Melvin Ely Q&A

Sunday, January 27, 2008
By: Jim Eichenhofer, Hornets.com

Blog-Hornets.com caught up with New Orleans reserve forward/center Melvin Ely on Friday at the New Orleans Arena. The 6-foot-10 Fresno State product discussed his decision to go without goggles for the rest of the season, his relationship with Kenyon Martin and his excitement to pick up an NBA championship ring in San Antonio - no matter how it's delivered to Ely.

Hornets.com caught up with New Orleans reserve forward/center Melvin Ely on Friday at the New Orleans Arena. The 6-foot-10 Fresno State product discussed his decision to go without goggles for the rest of the season, his relationship with Kenyon Martin and his excitement to pick up an NBA championship ring in San Antonio - no matter how it's delivered to Ely.

Hornets.com: You had worn goggles in every game since you returned from your fractured eye socket injury and were wearing them Wednesday, but you took them off in the middle of the Portland game. Someone said they thought you broke them when you threw them down on the court. What happened?
Ely: [grins] No – this is what happened. Every time you wear those, it starts getting little pockets of sweat in it. So when I went to flick it off, it slipped out of my hands. Everybody thought that I was mad, but it wasn’t that. I just lost the grip on it. [a smiling Hilton Armstrong interjects: “How are you going to lie to the public like that? Your fans want to know the truth!”]

Hornets.com: Do you think the goggles were a good look for you?
Ely: [smiles] Nah. It was more of a distraction than anything. Even though the goggles are really close to your face, you get blind spots where you can’t see. I felt a lot better without it and I’m not putting them back on again.

Hornets.com: That injury sounds extremely painful. On a scale of 1 to 10 – with 10 being the most pain you’ve ever been in during a basketball game – how much did that injury hurt when it happened?
Ely: That’s a 10. That was by far the worst injury I’ve ever had. When I woke up after it had happened, I was kind of dazed. Then I couldn’t remember how I got to my hotel room in Dallas (the next day). It was a little fuzzy for a while. There was a stabbing, constant pain. It didn’t calm down until about three days later.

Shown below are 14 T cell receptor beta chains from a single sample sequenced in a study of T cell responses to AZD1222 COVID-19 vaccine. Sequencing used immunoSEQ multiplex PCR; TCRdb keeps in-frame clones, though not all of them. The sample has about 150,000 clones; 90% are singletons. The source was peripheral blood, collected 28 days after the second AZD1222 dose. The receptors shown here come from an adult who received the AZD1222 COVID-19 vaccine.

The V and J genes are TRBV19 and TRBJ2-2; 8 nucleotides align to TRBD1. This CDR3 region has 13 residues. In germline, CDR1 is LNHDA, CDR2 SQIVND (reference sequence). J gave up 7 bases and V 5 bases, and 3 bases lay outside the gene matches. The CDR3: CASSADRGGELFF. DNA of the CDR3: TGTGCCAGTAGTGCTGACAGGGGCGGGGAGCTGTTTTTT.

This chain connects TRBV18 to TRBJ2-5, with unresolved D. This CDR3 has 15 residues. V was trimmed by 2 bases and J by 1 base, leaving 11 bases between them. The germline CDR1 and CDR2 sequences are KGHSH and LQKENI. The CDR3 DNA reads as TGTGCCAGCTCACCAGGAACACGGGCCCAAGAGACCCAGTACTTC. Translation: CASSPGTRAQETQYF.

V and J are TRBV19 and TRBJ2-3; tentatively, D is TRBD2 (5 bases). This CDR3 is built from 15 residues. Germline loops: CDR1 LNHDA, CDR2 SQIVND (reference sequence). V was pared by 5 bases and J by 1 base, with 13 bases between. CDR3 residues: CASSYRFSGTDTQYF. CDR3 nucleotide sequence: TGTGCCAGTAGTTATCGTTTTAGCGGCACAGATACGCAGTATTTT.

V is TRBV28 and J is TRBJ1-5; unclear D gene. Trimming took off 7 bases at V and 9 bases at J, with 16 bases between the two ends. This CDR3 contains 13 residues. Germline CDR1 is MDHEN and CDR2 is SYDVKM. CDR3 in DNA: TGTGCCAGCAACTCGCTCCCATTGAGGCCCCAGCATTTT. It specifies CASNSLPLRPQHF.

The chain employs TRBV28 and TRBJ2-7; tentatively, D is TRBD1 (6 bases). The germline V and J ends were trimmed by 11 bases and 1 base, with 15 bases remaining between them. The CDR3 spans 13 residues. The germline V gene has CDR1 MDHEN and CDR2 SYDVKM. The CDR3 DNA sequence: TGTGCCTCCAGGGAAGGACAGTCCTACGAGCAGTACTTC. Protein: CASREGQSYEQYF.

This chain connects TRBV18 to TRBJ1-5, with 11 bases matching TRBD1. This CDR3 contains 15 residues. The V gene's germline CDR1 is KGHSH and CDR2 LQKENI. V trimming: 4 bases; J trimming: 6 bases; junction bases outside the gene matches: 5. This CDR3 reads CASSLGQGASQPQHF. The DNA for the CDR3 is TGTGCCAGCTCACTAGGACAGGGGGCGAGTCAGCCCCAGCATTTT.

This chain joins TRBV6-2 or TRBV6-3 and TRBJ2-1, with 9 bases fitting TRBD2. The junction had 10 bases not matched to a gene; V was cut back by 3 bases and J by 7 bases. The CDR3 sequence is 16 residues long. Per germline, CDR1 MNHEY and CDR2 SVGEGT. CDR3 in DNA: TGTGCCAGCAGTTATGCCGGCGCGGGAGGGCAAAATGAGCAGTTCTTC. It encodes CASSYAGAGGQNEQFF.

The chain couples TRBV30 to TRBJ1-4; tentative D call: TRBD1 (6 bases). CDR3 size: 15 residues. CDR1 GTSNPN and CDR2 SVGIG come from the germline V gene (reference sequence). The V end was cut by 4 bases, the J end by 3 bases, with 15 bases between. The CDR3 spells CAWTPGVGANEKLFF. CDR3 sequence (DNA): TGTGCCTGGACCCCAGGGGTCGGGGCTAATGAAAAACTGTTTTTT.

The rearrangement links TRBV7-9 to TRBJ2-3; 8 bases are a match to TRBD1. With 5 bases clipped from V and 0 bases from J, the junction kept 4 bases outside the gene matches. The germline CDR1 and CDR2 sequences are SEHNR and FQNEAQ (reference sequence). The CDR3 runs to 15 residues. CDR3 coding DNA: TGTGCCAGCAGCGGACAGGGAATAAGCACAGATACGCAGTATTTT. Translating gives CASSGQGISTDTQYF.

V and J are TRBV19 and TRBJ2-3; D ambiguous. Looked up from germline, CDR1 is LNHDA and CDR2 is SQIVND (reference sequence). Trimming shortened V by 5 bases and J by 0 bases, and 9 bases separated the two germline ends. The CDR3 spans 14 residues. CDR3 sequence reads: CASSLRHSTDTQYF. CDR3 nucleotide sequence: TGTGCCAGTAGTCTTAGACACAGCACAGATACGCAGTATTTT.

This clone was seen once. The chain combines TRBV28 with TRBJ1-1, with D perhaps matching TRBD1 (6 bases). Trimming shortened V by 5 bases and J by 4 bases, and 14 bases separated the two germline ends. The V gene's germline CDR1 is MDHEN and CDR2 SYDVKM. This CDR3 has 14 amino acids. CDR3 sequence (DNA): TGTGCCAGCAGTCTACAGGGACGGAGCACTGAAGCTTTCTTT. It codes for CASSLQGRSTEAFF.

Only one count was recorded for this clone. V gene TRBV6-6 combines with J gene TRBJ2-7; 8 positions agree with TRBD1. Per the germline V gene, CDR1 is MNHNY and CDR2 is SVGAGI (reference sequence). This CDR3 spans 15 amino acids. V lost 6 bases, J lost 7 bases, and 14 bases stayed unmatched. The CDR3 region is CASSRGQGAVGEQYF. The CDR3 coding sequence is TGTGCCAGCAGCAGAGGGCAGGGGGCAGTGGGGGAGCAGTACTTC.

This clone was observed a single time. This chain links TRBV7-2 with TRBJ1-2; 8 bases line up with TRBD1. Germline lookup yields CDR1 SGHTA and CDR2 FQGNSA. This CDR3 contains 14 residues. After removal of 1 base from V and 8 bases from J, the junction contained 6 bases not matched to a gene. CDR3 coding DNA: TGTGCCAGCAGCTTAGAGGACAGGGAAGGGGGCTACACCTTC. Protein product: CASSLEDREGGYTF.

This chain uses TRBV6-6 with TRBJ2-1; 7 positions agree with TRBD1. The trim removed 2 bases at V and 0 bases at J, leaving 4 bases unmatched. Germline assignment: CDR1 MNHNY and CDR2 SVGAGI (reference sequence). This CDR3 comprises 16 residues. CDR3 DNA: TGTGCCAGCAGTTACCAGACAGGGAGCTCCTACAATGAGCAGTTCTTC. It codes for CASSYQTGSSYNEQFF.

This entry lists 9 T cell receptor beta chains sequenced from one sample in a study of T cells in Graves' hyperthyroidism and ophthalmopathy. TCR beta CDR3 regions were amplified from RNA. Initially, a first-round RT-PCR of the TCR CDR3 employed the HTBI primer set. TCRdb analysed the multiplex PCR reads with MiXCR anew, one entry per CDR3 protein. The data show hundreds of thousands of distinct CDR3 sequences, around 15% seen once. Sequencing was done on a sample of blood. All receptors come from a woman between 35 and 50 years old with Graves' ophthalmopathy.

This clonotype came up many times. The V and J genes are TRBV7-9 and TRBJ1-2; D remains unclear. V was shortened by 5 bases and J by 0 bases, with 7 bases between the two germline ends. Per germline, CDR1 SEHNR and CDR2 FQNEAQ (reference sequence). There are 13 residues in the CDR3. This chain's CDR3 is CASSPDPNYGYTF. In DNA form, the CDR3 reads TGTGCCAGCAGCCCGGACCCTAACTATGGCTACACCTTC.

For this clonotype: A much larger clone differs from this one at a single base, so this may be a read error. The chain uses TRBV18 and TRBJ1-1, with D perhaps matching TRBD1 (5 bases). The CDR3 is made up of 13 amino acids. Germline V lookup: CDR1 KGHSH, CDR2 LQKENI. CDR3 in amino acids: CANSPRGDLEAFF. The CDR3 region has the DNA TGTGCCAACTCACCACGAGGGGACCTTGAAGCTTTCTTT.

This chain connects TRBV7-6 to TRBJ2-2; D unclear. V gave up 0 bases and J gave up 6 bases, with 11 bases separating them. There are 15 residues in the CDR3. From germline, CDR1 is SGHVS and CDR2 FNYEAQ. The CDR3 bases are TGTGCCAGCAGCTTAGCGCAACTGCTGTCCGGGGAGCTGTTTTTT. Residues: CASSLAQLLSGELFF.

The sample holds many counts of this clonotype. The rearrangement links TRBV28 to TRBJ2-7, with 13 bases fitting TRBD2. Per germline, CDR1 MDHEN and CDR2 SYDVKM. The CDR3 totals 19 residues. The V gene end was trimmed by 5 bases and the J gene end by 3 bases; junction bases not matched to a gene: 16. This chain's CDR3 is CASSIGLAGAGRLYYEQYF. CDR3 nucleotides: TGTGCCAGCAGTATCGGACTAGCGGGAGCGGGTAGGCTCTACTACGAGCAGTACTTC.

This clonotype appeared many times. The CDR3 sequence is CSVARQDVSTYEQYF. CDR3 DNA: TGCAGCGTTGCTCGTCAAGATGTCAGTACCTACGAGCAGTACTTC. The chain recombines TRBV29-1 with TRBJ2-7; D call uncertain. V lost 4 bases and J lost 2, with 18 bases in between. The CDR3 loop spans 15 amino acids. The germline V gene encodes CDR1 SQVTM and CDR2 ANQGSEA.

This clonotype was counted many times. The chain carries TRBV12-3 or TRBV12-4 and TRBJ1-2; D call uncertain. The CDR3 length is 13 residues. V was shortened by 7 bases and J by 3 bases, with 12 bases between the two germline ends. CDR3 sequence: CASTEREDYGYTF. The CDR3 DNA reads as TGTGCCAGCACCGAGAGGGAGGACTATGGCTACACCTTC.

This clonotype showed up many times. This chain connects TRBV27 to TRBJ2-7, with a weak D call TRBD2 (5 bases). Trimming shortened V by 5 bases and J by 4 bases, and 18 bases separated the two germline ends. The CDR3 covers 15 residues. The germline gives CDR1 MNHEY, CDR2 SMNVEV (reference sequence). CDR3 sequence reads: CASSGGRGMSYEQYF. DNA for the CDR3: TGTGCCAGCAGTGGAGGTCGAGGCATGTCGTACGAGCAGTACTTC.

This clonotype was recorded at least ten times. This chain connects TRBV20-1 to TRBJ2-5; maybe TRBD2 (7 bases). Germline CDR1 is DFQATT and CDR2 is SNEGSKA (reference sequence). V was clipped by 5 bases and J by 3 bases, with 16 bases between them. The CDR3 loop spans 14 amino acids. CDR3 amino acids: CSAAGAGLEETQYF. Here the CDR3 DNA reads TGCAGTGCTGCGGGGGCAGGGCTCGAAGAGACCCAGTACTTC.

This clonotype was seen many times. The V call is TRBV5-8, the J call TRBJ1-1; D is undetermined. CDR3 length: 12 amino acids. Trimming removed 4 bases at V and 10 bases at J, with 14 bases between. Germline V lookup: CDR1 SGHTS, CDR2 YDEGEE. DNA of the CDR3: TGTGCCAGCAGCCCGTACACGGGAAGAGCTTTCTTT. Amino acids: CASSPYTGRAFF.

Hornets.com: The Nuggets are coming here Monday. Did Kenyon Martin say anything to you about the play?
Ely: He came to me directly afterward and apologized. You know, we are actually pretty good friends. The day before that game, I actually called him to hang out. That play wasn’t anything that was done on purpose.

Hornets.com: Do you think he should have been suspended like he was?
Ely: I’ll let the higher-ups decide that. Hopefully if I was ever put in that position of hitting somebody, but not doing it on purpose, they would be lenient on me.

Hornets.com: Is this the most fun you’ve had in your NBA career, considering you are contributing to a team with such a good record?
Ely: Yes. I’ve been on a bunch of teams that have struggled. When I was with the Clippers, we had a bunch of talent, but no real direction. Losing is no fun. I’ve done a lot of it. I had two losing seasons with the Clippers, then two losing seasons in Charlotte. I was blessed to play with San Antonio last year and win a ring.
Now I am not just sitting back and watching (like with San Antonio). I feel like I am actually a big part of the team and having fun.

Hornets.com: I remember meeting you for the first time Sept. 13 when you signed here as a free agent. If I had told you that day that the Hornets would be 29-12 at the midway point of the season, what would you have thought?
Ely: For this team to do this well, with no big trades or add-ons, I think Coach Scott has done a great job of getting the best out of what he has. A lot of people are praising some of the other coaches who have good records, but a lot of those teams made big trades (like Boston). I don’t see how you don’t have Coach as either No. 1 or 2 on the list of top coaches this season. It’s been a joy to be coached by him and to play for this team.

Hornets.com: You mentioned during your introductory press conference that one of the things you liked about Byron Scott was his honesty. One of the first things Scott told you when he was recruiting you was that you could improve a lot as a rebounder. How do you feel you’re progressing in that area?